The Devil's Own Work: The Civil War Draft Riots and the Fight to Reconstruct America

The Devil's Own Work: The Civil War Draft Riots and the Fight to Reconstruct America

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by Barnet Schecter

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As Barnet Schecter dramatically shows in The Devil's Own Work, the cataclysm in New York was anything but an isolated incident; rather, it was a microcosm-within the borders of the supposedly loyal northern states-of the larger Civil War between the North and South. The riots erupted over the same polarizing issues--of slavery versus freedom for African…  See more details below


As Barnet Schecter dramatically shows in The Devil's Own Work, the cataclysm in New York was anything but an isolated incident; rather, it was a microcosm-within the borders of the supposedly loyal northern states-of the larger Civil War between the North and South. The riots erupted over the same polarizing issues--of slavery versus freedom for African Americans and the scope of federal authority over states and individuals--that had torn the nation apart. And the riots' aftermath foreshadowed the compromises that would bedevil Reconstruction and delay the process of integration for the next 100 years.

The story of the draft riots come alive in the voices of passionate newspaper rivals Horace Greeley and Manton Marble; black leader Rev. Henry Highland Garnet and renegade Democrat Fernando Wood; Irish soldier Peter Welsh and conservative diarist Maria Daly; and many others. In chronicling this violent demonstration over the balance between centralized power and civil liberties in a time of national emergency, The Devil's Own Work (Walt Whitman's characterization of the riots) sheds new light on the Civil War era and on the history of protest and reform in America.

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Editorial Reviews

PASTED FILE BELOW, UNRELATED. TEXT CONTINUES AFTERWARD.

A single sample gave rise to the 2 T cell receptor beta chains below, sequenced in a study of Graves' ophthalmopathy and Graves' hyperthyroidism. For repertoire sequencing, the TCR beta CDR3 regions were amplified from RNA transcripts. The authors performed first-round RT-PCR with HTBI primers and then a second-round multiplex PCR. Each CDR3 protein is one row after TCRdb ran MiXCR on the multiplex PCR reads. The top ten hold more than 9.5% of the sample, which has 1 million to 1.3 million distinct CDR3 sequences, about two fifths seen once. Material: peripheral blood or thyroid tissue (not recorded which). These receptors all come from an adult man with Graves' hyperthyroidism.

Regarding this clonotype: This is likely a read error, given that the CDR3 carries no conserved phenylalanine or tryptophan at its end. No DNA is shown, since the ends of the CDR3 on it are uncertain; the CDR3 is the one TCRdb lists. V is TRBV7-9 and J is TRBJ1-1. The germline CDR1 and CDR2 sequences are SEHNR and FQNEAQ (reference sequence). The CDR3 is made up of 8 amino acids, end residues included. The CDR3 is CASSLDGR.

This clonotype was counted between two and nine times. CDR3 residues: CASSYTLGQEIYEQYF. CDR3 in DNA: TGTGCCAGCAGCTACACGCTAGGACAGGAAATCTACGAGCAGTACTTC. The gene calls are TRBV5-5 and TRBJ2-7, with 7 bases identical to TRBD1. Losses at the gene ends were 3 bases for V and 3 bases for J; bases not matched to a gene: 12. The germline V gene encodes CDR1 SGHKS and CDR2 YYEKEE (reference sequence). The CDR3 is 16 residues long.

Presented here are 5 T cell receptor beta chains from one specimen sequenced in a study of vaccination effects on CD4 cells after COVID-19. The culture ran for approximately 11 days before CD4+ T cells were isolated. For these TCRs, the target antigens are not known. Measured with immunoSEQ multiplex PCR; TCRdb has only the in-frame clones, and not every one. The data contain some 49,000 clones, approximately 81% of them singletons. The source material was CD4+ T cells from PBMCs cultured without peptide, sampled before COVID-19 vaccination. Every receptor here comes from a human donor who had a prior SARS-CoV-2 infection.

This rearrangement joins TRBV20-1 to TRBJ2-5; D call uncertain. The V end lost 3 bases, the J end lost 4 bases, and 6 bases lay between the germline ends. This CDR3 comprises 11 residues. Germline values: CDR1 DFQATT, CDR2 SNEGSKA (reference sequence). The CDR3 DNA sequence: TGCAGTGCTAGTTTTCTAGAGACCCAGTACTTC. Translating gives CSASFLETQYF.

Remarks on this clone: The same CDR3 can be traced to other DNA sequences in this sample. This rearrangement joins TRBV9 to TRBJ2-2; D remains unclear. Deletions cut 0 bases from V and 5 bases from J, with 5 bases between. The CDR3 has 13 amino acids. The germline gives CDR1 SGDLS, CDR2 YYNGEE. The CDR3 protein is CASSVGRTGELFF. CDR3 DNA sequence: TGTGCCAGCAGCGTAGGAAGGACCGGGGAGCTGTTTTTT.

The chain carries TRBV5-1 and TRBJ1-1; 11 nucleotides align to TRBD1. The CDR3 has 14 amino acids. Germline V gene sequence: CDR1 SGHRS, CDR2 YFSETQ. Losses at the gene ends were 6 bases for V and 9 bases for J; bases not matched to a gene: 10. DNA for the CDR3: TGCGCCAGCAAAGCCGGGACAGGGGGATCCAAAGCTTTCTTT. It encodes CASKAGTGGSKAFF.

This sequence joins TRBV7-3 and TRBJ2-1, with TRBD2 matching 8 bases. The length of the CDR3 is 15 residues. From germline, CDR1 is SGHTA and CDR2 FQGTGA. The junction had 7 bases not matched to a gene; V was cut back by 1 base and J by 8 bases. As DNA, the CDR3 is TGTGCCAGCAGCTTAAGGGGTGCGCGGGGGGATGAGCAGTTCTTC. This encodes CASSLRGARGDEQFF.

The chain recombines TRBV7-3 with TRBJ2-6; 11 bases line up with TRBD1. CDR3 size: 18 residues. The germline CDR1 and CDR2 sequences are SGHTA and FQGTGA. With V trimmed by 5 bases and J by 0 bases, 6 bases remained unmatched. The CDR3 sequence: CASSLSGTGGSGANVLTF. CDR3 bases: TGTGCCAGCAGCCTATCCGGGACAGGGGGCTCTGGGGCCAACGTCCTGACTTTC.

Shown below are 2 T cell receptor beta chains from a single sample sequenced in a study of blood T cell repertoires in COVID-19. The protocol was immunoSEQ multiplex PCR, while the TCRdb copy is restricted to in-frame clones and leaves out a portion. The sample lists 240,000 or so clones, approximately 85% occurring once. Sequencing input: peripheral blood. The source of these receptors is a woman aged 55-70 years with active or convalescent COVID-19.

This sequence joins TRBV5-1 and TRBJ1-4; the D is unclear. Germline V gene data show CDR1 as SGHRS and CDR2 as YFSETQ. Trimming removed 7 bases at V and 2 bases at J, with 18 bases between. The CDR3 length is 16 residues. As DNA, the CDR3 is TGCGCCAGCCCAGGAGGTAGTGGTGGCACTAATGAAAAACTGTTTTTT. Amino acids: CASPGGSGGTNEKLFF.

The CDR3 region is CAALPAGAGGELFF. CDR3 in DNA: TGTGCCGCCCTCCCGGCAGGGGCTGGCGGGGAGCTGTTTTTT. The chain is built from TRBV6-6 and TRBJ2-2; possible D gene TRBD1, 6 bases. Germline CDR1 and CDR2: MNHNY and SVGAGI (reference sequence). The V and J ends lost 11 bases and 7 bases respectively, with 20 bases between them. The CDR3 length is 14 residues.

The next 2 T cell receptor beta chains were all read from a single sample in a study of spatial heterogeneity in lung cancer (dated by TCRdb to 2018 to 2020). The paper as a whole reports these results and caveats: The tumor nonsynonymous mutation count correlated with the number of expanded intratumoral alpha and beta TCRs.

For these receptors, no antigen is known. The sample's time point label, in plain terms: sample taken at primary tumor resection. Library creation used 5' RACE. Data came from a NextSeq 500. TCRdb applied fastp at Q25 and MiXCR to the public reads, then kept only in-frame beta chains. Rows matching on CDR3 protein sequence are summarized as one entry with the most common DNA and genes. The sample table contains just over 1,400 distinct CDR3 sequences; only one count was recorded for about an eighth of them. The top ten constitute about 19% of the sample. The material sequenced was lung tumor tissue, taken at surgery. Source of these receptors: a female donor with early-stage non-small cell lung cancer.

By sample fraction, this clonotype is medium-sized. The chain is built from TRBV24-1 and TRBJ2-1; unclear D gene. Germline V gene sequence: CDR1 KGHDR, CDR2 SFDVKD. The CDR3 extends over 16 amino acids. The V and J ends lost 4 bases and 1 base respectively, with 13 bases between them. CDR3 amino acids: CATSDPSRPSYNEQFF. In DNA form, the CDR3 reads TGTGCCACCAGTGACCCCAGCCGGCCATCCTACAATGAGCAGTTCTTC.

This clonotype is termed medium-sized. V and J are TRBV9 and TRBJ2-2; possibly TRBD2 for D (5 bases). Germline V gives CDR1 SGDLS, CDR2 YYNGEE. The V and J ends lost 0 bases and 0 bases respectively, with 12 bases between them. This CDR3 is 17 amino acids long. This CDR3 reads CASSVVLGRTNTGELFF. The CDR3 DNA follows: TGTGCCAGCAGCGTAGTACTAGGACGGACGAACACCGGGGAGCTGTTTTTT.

Alison McCulloch
Schecter throws a wide net in his detailed account of the riots, setting the violence amid the racism, political corruption and brutal inequities of the time, looking not only at what inspired the rebellion, but also at what it left in its wake: a seven-year exodus of black residents and a political climate ripe for the "ongoing counterrevolution against Reconstruction."
—The New York Times
Publishers Weekly
The 1863 draft riots in New York City, the bloodiest in the nation's history, emerge as a microcosm of the convoluted and contradictory politics of the Civil War era in this absorbing study. Historian Schecter (The Battle for New York: The City at the Heart of the American Revolution) pens with a gripping account of the five days of rioting. But he also probes beneath the turmoil to examine the ethnic, religious and class conflicts that made the confrontation so explosive. The rioters, largely working-class Irish Catholics, vented their fury at a draft law that exempted those who could pay $300, at the city's WASP Republican business elite and, inflamed by racist demagoguery, at African-Americans with whom they competed for low-wage jobs and status in America's racial hierarchy. Schecter contends that these dynamics played out nationally in the gradual demise of Reconstruction, thus setting the stage for racial and labor conflict in the century to come. Copiously researched and highlighted with a wealth of period commentary, his lucid narrative colorfully recreates a historical watershed and offers a rich exploration of the Civil War's unfinished business. 40 b&w photos, maps, not seen by PW. Agent, Sabine Hrechdakian. (Jan.) Copyright 2005 Reed Business Information.
Library Journal
For several days in mid-July 1863 New York City, white working-class, mainly Irish Catholic mobs rebelled against the government's first military draft, which allowed those capable of paying the $300 exemption to avoid conscription. Before being brutally suppressed, rioters caused great destruction in the city, battling police and soldiers, torching rich Republican Protestants' homes, and seeking ethnic cleansing of the city's African Americans. Like historian Iver Bernstein's The New York City Draft Riots, independent scholar Schecter's (The Battle for New York) book explores immediate antebellum and postbellum economic and social relationships that buttressed antidraft riots in New York and other cities. But building upon more recent scholarship and his own archival research, Schecter presents a gripping story, clearly and accurately centering the riots in the context of political power relationships: New York City Democratic Party leaders, with pro-Confederate sympathies, played upon class, ethnic, and religious animosities and antiblack racism to mobilize white working people in support of their party's objectives in reshaping the national agenda, first for the Civil War and later for Reconstruction. An appendix offers a walking tour of Civil War New York, for which additional details are provided via the book's eponymous web site. Highly recommended for public and undergraduate libraries.-Charles L. Lumpkins, Pennsylvania State Univ., State College Copyright 2005 Reed Business Information.